needs, you can create your own custom layout and use your version instead of the QuickBooks Version. The forms you can customize in QuickBooks are:  Invoice  Sales Receipt  Credit Memo  Statement  Purchase Order  Estimate  Sales Order (QuickBooks Premier and Higher editions only) There are two ways to customize a form. The first way is to use the “Basic Customization” window; the second way is to use “Designer

Robin photographs anything that gets in front of her camera – from people to pets to cars to nature, events, car shows, dog shows, graduations and school events. Robin’s great rapport with adults, children, and even pets creates an environment conducive to capturing beautiful images. Several of Robin’s photographs have earned merits in regional print competitions and in PPA’s International Print Competition. Robin has easily adapted her business and accounting skills to her growing photography business. During these past few years she learned a lot about photography from her peers, but also noticed that some of them could benefit from her accounting and business knowledge. As a Certified QuickBooks Professional Advisor, Robin is helping other professional photographers use QuickBooks software to accurately account for their finances. In March 2007, Robin made her first QuickBooks presentation to Gold Coast Professional Photographers Association.

Continued Page 60


| Professional Photographers of California



CALL FOR COLLEGIATE ENTRIES PPC 2nd Annual Northern California Conference / Pro Photo Expo, in San Francisco, August 2010. 2011 students


Winter 2010



Pro Photo Expo San Francisco August 12-15, 2010

be there!!

• •

• •

• • • •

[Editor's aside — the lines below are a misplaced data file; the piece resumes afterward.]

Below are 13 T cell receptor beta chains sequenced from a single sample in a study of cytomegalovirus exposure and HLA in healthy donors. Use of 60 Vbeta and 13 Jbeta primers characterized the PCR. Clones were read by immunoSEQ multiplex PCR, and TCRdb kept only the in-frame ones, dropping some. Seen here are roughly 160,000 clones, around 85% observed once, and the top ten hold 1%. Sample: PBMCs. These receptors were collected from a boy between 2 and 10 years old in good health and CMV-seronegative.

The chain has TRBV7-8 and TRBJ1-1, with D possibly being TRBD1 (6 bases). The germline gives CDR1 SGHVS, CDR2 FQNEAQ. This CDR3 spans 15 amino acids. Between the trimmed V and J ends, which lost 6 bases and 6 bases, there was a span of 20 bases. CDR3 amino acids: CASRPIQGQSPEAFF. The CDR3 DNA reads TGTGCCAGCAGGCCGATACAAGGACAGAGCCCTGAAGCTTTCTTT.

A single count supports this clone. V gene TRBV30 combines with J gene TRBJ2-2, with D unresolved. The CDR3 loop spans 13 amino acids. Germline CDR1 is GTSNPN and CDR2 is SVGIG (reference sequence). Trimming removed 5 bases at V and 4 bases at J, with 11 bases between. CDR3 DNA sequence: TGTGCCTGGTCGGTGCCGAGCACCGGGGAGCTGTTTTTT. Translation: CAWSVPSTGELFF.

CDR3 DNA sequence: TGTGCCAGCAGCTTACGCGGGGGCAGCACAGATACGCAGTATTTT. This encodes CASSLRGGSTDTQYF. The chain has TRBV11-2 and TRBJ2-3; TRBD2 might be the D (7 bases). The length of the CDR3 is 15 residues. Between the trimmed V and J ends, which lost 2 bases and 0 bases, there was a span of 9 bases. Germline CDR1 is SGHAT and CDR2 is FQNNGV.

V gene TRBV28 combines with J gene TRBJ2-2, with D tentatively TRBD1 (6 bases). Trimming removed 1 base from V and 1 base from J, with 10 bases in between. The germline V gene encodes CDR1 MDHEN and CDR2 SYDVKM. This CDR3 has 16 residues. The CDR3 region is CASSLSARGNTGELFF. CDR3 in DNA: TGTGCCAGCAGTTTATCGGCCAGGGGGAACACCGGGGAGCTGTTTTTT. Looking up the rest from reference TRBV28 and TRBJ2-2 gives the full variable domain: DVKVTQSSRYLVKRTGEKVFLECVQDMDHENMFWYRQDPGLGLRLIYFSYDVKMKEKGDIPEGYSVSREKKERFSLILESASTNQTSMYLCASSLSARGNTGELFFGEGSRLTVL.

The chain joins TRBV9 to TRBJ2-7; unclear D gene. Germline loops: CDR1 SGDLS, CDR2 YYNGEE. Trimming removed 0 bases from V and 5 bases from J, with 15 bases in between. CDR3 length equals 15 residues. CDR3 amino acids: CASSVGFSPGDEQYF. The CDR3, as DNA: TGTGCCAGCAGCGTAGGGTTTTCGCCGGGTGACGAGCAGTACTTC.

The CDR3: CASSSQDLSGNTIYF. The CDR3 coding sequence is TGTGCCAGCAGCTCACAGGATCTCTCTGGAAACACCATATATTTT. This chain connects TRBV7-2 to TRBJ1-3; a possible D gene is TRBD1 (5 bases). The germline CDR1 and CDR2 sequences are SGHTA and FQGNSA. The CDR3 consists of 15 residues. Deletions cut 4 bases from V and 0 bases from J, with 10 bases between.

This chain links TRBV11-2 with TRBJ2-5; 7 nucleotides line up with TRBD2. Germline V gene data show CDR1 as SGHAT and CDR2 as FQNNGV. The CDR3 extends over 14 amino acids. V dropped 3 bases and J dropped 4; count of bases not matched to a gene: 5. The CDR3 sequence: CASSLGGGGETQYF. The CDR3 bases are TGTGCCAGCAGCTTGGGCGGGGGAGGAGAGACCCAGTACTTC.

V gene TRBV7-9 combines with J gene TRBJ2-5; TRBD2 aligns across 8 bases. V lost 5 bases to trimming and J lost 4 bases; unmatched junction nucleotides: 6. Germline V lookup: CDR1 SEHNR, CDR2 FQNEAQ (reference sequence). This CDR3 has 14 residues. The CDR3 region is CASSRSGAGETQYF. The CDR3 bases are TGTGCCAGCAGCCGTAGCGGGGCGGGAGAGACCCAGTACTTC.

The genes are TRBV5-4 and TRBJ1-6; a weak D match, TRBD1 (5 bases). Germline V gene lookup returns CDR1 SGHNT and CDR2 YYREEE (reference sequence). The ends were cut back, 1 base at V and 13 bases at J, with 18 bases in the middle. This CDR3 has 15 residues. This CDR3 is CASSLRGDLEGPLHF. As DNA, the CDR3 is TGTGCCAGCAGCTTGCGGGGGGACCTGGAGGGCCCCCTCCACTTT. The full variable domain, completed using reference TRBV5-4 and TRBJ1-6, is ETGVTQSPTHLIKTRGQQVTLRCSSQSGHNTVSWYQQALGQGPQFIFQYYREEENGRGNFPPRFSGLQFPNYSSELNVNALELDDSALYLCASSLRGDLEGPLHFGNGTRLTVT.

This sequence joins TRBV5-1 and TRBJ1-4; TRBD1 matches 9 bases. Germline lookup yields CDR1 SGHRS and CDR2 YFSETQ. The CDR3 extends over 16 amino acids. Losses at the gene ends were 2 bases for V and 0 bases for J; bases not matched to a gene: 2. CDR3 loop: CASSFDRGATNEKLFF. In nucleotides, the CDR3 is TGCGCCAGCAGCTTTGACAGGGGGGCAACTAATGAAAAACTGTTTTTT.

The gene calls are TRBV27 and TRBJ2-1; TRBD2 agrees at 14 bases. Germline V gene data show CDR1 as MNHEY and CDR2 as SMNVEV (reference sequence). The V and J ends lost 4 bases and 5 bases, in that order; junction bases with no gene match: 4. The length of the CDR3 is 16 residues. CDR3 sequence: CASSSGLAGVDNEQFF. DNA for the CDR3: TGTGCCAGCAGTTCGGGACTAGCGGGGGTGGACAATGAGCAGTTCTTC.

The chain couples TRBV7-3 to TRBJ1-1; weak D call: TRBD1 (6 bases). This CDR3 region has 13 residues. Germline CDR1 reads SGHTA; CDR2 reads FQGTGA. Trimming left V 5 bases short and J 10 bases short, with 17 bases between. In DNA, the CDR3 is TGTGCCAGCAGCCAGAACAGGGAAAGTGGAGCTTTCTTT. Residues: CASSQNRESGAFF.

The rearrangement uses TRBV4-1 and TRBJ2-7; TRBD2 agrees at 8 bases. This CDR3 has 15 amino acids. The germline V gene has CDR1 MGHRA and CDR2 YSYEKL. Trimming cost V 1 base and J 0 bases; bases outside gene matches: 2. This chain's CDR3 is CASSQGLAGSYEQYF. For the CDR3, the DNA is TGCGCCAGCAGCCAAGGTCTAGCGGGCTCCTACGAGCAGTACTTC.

Pro Photo Expo - Discounted registration to both annual Pro Photo Expos, held in Pasadena and San Francisco each year. These are undoubtedly the best conventions and trade shows on the West Coast. The Pasadena Expo includes five days of programs, events, trade show, social gatherings and almost 1,000 award-winning images on display to inspire you. Educational Opportunities at West Coast School and CA Sundays - One of the finest photographic schools in the nation, West Coast School is held annually at the beautiful campus of the University of San Diego, and includes five days of education with some of the nation’s top educators. This is a chance to receive cutting edge information, re-charge your creative juices, network with other photographers, and pick the brains of all instructors in an atmosphere of learning, social events, and incredible architecture. California Sundays are held in the fall accross the state and are great 1-day workshops put on by talented PPC Members who recognized for their individual skills and willing to give of their time. Quarterly Publication - The award winning Pro Photo West magazine mailed to members every quarter is full of business, computer technology, photographic equipment, technique-related, and “how-to” articles from top educators, photographers and PPC members. Annual Print Competition - The best way to improve your craft is by competing in the Annual Print Competition. Your images will be judged and critiqued by experienced Professional Photographers of America (PPA) qualified judges. Many different award categories exist. Professional Photographer of California’s Photographer of the Year is a highly respected award. To win this, a photographer must have the highest case score of all entered prints! Also awarded are: Fuji Masterpiece Award, Kodak Gallery Award, Canon Par Excellence Award and Judge’s Choice, along with Best of Category. Insurance and Merchant Services Programs - Many types of insurance programs for health, disability, equipment and liability are available. Also offered is a Merchant Services provider for your credit card processing. These benefits are a priority for the Board of Professional Photographers of California. Keep watch in the Members-Only section of the PPC Web site as new benefits are added regularly. Business and Arts Degree - A Business and Arts degree. Previous education can be used to start off this degree. Find a Photographer Referral Program - Prospective clients can access our Membership Directory to Find a Photographer in any area of the state. Searches can be sorted by many different criteria. Being listed here lends instant credibility, casting members as professionals with integrity, ethical practices, creativity, and the passion and drive required to produce exactly what each prospective client wants. Reasonable Membership Dues - Our membership dues are some of the lowest in the nation. Monthly payment plans are available via the PPC Web site. Aspiring and Student Memberships available (limited terms, must join local affiliate; see below or PPC Web site for more details).